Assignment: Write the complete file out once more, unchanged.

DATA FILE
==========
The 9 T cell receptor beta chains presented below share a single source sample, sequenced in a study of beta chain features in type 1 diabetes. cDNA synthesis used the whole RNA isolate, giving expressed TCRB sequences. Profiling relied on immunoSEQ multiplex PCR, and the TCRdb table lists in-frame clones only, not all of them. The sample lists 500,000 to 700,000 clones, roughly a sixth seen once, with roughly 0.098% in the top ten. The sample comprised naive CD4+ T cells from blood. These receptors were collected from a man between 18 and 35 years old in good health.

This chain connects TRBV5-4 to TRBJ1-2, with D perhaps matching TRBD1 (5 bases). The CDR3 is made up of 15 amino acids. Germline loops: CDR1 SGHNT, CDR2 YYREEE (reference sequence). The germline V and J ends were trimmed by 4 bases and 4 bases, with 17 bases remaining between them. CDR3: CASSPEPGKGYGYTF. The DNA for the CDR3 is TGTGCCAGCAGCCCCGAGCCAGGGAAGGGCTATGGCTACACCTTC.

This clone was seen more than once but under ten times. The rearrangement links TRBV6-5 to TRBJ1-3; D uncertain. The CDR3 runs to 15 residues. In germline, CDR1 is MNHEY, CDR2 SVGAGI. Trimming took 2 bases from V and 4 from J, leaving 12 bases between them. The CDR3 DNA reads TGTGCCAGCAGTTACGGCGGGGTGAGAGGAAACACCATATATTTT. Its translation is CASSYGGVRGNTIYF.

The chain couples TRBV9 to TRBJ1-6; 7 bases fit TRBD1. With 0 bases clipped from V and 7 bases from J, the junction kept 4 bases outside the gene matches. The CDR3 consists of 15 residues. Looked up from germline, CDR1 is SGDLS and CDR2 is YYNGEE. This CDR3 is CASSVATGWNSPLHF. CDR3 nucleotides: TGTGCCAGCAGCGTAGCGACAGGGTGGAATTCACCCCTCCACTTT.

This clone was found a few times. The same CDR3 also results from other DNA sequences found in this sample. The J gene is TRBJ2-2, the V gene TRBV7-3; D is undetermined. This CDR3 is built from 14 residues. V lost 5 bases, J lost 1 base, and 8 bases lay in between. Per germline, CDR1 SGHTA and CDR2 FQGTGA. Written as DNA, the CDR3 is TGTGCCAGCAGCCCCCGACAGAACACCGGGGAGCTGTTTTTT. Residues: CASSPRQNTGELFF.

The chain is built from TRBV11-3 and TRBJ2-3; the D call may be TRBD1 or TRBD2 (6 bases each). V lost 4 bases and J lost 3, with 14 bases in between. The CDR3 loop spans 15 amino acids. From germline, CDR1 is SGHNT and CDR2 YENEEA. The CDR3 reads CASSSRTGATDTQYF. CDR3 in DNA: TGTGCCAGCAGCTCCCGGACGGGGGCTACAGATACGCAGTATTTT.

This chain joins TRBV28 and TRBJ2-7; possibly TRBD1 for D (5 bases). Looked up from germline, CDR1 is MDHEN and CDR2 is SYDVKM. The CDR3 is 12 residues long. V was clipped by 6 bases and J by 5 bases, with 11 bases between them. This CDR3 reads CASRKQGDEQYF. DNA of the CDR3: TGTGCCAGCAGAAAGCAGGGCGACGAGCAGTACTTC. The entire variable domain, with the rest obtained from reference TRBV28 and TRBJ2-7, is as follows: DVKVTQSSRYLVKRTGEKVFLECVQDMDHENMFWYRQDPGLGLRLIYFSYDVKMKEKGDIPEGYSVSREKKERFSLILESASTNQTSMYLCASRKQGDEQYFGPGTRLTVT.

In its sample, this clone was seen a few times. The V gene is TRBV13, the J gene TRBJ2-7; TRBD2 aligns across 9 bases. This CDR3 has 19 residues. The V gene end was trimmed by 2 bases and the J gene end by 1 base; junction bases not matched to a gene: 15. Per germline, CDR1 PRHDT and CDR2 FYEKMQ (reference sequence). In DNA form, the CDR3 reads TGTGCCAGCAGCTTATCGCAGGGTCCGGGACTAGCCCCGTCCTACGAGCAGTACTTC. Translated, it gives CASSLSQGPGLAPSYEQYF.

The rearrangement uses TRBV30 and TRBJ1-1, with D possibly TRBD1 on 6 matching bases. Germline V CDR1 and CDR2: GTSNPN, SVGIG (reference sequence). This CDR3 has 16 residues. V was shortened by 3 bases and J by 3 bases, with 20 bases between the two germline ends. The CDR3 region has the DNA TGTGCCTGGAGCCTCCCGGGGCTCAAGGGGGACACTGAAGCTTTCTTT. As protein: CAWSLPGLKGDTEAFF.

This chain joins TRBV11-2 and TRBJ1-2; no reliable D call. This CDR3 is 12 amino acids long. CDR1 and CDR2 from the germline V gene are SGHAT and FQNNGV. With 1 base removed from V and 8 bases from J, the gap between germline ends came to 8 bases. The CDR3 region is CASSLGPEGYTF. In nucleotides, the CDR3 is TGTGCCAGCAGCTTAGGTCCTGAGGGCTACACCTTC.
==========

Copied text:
The 9 T cell receptor beta chains presented below share a single source sample, sequenced in a study of beta chain features in type 1 diabetes. cDNA synthesis used the whole RNA isolate, giving expressed TCRB sequences. Profiling relied on immunoSEQ multiplex PCR, and the TCRdb table lists in-frame clones only, not all of them. The sample lists 500,000 to 700,000 clones, roughly a sixth seen once, with roughly 0.098% in the top ten. The sample comprised naive CD4+ T cells from blood. These receptors were collected from a man between 18 and 35 years old in good health.

This chain connects TRBV5-4 to TRBJ1-2, with D perhaps matching TRBD1 (5 bases). The CDR3 is made up of 15 amino acids. Germline loops: CDR1 SGHNT, CDR2 YYREEE (reference sequence). The germline V and J ends were trimmed by 4 bases and 4 bases, with 17 bases remaining between them. CDR3: CASSPEPGKGYGYTF. The DNA for the CDR3 is TGTGCCAGCAGCCCCGAGCCAGGGAAGGGCTATGGCTACACCTTC.

This clone was seen more than once but under ten times. The rearrangement links TRBV6-5 to TRBJ1-3; D uncertain. The CDR3 runs to 15 residues. In germline, CDR1 is MNHEY, CDR2 SVGAGI. Trimming took 2 bases from V and 4 from J, leaving 12 bases between them. The CDR3 DNA reads TGTGCCAGCAGTTACGGCGGGGTGAGAGGAAACACCATATATTTT. Its translation is CASSYGGVRGNTIYF.

The chain couples TRBV9 to TRBJ1-6; 7 bases fit TRBD1. With 0 bases clipped from V and 7 bases from J, the junction kept 4 bases outside the gene matches. The CDR3 consists of 15 residues. Looked up from germline, CDR1 is SGDLS and CDR2 is YYNGEE. This CDR3 is CASSVATGWNSPLHF. CDR3 nucleotides: TGTGCCAGCAGCGTAGCGACAGGGTGGAATTCACCCCTCCACTTT.

This clone was found a few times. The same CDR3 also results from other DNA sequences found in this sample. The J gene is TRBJ2-2, the V gene TRBV7-3; D is undetermined. This CDR3 is built from 14 residues. V lost 5 bases, J lost 1 base, and 8 bases lay in between. Per germline, CDR1 SGHTA and CDR2 FQGTGA. Written as DNA, the CDR3 is TGTGCCAGCAGCCCCCGACAGAACACCGGGGAGCTGTTTTTT. Residues: CASSPRQNTGELFF.

The chain is built from TRBV11-3 and TRBJ2-3; the D call may be TRBD1 or TRBD2 (6 bases each). V lost 4 bases and J lost 3, with 14 bases in between. The CDR3 loop spans 15 amino acids. From germline, CDR1 is SGHNT and CDR2 YENEEA. The CDR3 reads CASSSRTGATDTQYF. CDR3 in DNA: TGTGCCAGCAGCTCCCGGACGGGGGCTACAGATACGCAGTATTTT.

This chain joins TRBV28 and TRBJ2-7; possibly TRBD1 for D (5 bases). Looked up from germline, CDR1 is MDHEN and CDR2 is SYDVKM. The CDR3 is 12 residues long. V was clipped by 6 bases and J by 5 bases, with 11 bases between them. This CDR3 reads CASRKQGDEQYF. DNA of the CDR3: TGTGCCAGCAGAAAGCAGGGCGACGAGCAGTACTTC. The entire variable domain, with the rest obtained from reference TRBV28 and TRBJ2-7, is as follows: DVKVTQSSRYLVKRTGEKVFLECVQDMDHENMFWYRQDPGLGLRLIYFSYDVKMKEKGDIPEGYSVSREKKERFSLILESASTNQTSMYLCASRKQGDEQYFGPGTRLTVT.

In its sample, this clone was seen a few times. The V gene is TRBV13, the J gene TRBJ2-7; TRBD2 aligns across 9 bases. This CDR3 has 19 residues. The V gene end was trimmed by 2 bases and the J gene end by 1 base; junction bases not matched to a gene: 15. Per germline, CDR1 PRHDT and CDR2 FYEKMQ (reference sequence). In DNA form, the CDR3 reads TGTGCCAGCAGCTTATCGCAGGGTCCGGGACTAGCCCCGTCCTACGAGCAGTACTTC. Translated, it gives CASSLSQGPGLAPSYEQYF.

The rearrangement uses TRBV30 and TRBJ1-1, with D possibly TRBD1 on 6 matching bases. Germline V CDR1 and CDR2: GTSNPN, SVGIG (reference sequence). This CDR3 has 16 residues. V was shortened by 3 bases and J by 3 bases, with 20 bases between the two germline ends. The CDR3 region has the DNA TGTGCCTGGAGCCTCCCGGGGCTCAAGGGGGACACTGAAGCTTTCTTT. As protein: CAWSLPGLKGDTEAFF.

This chain joins TRBV11-2 and TRBJ1-2; no reliable D call. This CDR3 is 12 amino acids long. CDR1 and CDR2 from the germline V gene are SGHAT and FQNNGV. With 1 base removed from V and 8 bases from J, the gap between germline ends came to 8 bases. The CDR3 region is CASSLGPEGYTF. In nucleotides, the CDR3 is TGTGCCAGCAGCTTAGGTCCTGAGGGCTACACCTTC.